25. Have no way readers can contact you on your blog other than by leaving a comment. (No ‘contact me’ page).
  26. Do not thank people for sharing your posts on their blogs.
  27. Do not use images and/or photos in any posts.
  28. Use images, photos and words (including lyrics) on your blog which are copyrighted and not free to use.
  29. Do not ask permission to use photos and/or images owned by other bloggers before using them.
  30. Ignore all copyright advice.
  31. Respond to constructive, negative comments in an unprofessional and unfriendly manner.
  32. Allow other bloggers to spam your blog with links that have nothing to do with the post’s content.
  33. Keep begging other bloggers to reblog your posts, visit, or follow your blog.
  34. Leave worthless comments on other blogs.
  35. Leave worthless comments on other blogs which clearly show you’ve not read the post.
  36. Do not take time to edit posts before publishing them.
  37. Do not preview your posts before publishing them.
  38. Inundate followers with too many posts in a short space of time instead of scheduling them out.
  39. Respond to comments left by trolls in the comments section of your blog, where all can read them.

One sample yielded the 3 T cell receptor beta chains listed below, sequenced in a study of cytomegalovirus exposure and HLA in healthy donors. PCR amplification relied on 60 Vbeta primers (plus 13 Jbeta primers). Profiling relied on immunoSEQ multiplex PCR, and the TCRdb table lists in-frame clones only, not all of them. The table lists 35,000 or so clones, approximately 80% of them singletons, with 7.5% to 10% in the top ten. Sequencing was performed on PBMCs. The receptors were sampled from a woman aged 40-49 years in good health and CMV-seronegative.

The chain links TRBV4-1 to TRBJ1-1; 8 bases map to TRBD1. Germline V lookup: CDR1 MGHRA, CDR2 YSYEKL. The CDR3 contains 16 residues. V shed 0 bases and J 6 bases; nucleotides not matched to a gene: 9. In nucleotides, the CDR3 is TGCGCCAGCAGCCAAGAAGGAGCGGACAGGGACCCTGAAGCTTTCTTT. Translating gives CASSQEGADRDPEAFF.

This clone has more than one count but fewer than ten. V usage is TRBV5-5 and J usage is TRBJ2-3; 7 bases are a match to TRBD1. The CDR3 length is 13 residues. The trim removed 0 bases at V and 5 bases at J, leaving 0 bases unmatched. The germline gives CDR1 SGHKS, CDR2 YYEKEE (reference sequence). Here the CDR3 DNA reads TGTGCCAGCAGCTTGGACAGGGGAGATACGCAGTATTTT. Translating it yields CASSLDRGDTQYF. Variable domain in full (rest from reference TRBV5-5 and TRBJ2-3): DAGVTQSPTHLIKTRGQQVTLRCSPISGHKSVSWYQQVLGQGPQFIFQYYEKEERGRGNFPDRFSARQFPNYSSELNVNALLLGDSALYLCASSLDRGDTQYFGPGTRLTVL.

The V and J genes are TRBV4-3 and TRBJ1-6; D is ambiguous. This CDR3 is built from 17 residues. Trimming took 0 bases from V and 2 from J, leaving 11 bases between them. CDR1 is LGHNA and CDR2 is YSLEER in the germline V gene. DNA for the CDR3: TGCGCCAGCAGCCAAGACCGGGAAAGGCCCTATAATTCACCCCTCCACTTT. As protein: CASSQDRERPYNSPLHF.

40. Allow trolls to leave comments on your blog.
  41. Allow trolls to attack other bloggers who have left comments.
  42. Personally attack other bloggers in the comments section on your own or different blogs.
  43. Steal the ideas of other bloggers and publish them on your blog as if the content is original and has been written by you.
  44. Fail to maintain and house-keep your blog regularly.
  45. Keep reblogging or rescheduling your own posts which are less than a few months old.
  46. Do not have a ‘landing’ page that will keep visitors returning.
  47. Ignore advice and feedback from other bloggers.
  48. Believe that blogging will only take up a few minutes of your time every week.
  49. Wake up and dread opening up your blog because of all the comments you will need to reply to.